Posts Tagged ‘fun’

The Science of the World Cup

June 16, 2010

I’m back! Thankfully exams are over, and the 19th FIFA World Cup has begun in South Africa.  This competition comes around every four years commentators and spectators alike marvel at the skills of the players and the exuberance of the fans and this year is no different. What does change is the science of the World Cup, which (at the time of writing) is more interesting than a lot of the games.

New Balls Please

No World Cup would be complete without complaints about the new ball.  Is it too round?  Does it fly too quickly?  Is it inherently evil? This year it is the turn of the Adidas Jabulani.  As with previous tournament balls the Jabulani has be meticulously designed to be even and consistent.  The ball is a new breed of seamless design, Polyethurane panels are heat sealed together, ensuring durability. There have been complaints, especially from goalkeepers, that the flight of the ball is unpredictable and erratic.  Adidas claim the grooves etched into the Jabulani have been designed with aerodynamics in mind, citing intensive testing in wind-tunnels and experiments using mechanical kicking machines.  Complaints about the new ball could be down to another scientific quirk effecting the tournament in South Africa.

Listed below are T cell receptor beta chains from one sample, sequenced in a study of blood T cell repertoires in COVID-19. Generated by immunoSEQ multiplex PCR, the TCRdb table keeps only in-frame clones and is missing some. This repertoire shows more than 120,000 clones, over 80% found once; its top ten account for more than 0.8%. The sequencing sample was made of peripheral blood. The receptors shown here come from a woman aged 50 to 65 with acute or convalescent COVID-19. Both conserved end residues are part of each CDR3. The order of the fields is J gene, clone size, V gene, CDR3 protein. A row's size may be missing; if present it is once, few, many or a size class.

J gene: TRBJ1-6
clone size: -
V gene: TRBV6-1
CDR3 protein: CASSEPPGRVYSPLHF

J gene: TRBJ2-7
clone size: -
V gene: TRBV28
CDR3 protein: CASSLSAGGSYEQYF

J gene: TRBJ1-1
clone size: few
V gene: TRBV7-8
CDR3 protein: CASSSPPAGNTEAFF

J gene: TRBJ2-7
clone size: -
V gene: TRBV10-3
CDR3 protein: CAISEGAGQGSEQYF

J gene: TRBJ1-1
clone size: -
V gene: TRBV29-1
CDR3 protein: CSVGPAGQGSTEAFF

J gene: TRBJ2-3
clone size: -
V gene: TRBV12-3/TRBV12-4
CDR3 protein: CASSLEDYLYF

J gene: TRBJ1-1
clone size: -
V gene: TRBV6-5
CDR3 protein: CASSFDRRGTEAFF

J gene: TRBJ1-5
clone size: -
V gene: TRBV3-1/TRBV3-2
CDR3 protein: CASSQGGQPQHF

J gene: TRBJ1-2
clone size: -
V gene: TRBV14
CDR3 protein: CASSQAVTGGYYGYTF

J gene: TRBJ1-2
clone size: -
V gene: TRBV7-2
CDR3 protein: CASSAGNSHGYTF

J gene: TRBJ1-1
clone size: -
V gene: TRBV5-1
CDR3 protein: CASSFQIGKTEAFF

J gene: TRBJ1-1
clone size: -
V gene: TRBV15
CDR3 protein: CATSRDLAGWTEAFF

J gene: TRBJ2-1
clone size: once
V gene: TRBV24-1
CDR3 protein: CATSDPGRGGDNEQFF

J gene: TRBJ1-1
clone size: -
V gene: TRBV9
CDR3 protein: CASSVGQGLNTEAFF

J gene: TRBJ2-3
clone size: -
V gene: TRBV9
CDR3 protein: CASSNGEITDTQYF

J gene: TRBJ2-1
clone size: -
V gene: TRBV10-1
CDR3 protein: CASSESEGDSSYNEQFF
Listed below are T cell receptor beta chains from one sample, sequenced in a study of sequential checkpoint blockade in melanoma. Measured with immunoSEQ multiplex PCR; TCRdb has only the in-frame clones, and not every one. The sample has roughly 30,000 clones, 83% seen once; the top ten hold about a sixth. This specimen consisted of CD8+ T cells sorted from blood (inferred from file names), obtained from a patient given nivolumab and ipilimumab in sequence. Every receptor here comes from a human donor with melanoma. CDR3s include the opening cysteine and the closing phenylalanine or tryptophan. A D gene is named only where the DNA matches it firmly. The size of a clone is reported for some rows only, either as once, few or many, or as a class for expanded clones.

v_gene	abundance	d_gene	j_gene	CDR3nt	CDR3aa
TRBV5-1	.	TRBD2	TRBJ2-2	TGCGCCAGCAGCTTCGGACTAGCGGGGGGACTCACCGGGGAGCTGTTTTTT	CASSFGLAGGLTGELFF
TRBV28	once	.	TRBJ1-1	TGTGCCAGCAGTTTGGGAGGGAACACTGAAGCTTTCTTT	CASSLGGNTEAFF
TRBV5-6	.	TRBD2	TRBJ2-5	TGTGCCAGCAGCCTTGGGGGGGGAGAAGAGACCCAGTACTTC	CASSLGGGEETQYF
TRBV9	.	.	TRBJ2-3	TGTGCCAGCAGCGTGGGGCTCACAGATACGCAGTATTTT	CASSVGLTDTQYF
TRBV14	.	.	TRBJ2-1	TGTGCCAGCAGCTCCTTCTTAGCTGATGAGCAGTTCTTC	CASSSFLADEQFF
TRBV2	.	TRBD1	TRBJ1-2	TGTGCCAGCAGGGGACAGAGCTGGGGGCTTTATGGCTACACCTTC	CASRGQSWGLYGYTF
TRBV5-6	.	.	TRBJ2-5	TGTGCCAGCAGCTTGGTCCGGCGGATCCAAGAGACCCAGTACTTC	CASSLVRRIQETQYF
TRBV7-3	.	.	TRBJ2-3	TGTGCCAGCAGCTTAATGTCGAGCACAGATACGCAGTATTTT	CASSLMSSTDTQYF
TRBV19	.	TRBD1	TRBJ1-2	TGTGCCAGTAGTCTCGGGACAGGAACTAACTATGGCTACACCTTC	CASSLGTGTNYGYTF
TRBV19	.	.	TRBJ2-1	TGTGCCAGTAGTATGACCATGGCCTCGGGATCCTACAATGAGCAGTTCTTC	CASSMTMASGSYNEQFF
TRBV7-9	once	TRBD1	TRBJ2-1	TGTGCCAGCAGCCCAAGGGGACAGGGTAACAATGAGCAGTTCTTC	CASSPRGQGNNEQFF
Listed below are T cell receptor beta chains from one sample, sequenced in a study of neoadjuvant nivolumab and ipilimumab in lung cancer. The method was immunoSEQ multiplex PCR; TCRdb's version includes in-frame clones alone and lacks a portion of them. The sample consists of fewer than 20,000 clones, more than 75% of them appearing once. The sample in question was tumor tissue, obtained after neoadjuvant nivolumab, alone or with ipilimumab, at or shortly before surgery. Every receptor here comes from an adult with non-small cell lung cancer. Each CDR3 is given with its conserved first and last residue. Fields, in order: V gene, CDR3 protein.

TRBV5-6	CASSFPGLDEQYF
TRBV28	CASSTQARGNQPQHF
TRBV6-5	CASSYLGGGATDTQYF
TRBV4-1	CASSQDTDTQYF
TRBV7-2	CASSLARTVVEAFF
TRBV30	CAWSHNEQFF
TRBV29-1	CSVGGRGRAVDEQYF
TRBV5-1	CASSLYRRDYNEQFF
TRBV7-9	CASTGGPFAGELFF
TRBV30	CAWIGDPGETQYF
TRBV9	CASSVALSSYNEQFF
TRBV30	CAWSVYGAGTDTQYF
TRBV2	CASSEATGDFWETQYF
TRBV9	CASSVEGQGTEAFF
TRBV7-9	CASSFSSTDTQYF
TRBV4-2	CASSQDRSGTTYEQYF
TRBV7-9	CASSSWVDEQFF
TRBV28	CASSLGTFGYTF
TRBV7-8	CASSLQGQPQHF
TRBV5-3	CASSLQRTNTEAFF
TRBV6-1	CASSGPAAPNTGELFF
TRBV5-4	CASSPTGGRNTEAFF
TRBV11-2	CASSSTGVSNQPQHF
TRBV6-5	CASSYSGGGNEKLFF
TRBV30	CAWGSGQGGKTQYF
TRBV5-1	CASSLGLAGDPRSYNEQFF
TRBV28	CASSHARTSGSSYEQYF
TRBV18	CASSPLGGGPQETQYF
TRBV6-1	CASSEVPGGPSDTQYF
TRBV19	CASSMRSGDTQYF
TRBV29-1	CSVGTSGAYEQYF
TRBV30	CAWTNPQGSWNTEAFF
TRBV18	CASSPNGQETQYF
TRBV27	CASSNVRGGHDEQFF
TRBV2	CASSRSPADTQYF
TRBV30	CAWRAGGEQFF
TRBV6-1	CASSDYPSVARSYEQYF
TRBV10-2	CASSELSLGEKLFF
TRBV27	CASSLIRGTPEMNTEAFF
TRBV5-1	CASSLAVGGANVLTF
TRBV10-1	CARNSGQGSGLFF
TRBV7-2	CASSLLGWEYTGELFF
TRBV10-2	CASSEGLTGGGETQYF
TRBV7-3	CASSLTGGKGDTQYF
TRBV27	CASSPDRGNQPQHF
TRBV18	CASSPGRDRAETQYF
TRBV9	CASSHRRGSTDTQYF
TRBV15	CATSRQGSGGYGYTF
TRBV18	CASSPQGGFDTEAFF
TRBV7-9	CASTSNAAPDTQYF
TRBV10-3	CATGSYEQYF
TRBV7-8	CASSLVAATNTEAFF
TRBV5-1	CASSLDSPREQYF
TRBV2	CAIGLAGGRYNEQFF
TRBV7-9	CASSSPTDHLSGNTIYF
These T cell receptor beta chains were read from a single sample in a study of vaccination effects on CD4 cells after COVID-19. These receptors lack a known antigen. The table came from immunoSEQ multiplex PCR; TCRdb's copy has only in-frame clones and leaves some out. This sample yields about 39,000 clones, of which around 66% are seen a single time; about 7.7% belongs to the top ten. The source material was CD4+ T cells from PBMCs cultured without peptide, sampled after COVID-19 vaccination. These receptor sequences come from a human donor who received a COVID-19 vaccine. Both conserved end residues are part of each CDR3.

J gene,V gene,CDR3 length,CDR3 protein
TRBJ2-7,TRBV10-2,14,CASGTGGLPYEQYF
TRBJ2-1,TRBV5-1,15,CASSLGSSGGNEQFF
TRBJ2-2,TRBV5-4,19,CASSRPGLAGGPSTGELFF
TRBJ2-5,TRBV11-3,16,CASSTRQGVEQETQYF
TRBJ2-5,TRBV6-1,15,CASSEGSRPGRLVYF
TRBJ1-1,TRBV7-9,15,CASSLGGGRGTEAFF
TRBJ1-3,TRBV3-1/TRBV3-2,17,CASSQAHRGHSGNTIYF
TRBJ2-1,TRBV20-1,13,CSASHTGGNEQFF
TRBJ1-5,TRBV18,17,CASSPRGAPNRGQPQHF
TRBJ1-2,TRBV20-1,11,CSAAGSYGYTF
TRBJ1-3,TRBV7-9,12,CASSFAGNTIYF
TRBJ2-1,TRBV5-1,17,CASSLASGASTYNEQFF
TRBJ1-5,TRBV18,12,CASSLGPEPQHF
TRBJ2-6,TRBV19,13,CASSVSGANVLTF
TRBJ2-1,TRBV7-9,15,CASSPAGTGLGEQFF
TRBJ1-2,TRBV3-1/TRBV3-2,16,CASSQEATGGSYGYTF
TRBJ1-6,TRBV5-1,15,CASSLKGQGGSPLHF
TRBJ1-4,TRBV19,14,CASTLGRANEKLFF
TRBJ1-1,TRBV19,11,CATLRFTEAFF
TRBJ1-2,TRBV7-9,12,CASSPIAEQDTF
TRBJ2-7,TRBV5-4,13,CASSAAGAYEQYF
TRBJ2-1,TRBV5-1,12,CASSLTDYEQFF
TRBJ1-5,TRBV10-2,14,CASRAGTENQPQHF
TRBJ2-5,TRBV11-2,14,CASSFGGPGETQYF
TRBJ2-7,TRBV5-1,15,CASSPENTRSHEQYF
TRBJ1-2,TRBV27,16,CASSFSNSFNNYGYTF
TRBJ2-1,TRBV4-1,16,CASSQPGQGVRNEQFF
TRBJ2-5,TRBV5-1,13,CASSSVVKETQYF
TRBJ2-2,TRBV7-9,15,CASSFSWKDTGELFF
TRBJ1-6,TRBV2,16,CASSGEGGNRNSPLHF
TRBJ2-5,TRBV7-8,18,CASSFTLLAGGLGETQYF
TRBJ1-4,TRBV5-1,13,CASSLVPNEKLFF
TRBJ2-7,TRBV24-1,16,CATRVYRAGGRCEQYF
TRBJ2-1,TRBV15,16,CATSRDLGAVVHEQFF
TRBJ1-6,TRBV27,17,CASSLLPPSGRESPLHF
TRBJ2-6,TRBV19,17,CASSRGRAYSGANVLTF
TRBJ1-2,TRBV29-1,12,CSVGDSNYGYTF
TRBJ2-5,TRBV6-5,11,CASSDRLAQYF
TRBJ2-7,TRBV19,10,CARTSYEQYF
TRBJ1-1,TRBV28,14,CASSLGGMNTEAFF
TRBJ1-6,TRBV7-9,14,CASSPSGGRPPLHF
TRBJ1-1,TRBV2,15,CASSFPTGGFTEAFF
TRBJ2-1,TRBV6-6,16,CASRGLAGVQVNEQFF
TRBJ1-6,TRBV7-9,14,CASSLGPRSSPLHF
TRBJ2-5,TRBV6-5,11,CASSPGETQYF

Bad Altitude

Due the to varied and interesting topography of South Africa some of the games will be played at high altitude.  Playing at high altitude means the air is thinner, this has two major effects:

1) There is less air resistance, increasing the speed at which the ball can travel, while also reducing the effects of applied curve. (see video:

2) The is less oxygen available, putting a strain on the physical exertions of the players.

The change in drag due to altered altitude could explain some of the players complaints about the new ball.  To read more about the effects of high altitude on the beautiful game read this excellent article from The New Scientist (Feeling the Pressure: The World Cup Altitude Factor)


The vuvuzela is one of the defining features of the 2010 World Cup. These loud plastic horns are a part of South African football culture. They produce a loud drone noise, and when amplified by tens of thousand of spectators can give the impression the stadium is overrun by a horde of angry bees.  Broadcasters have tried to combat the vuvuzelas by employing sound canceling technology. However the note produced by the vuvuzelas is remarkable common in human speech patterns, therefore sound cancelation technology would effect the audibility of the commentators.

The Trophy

And finally, please watch this interesting video on the chemistry of the World Cup Trophy.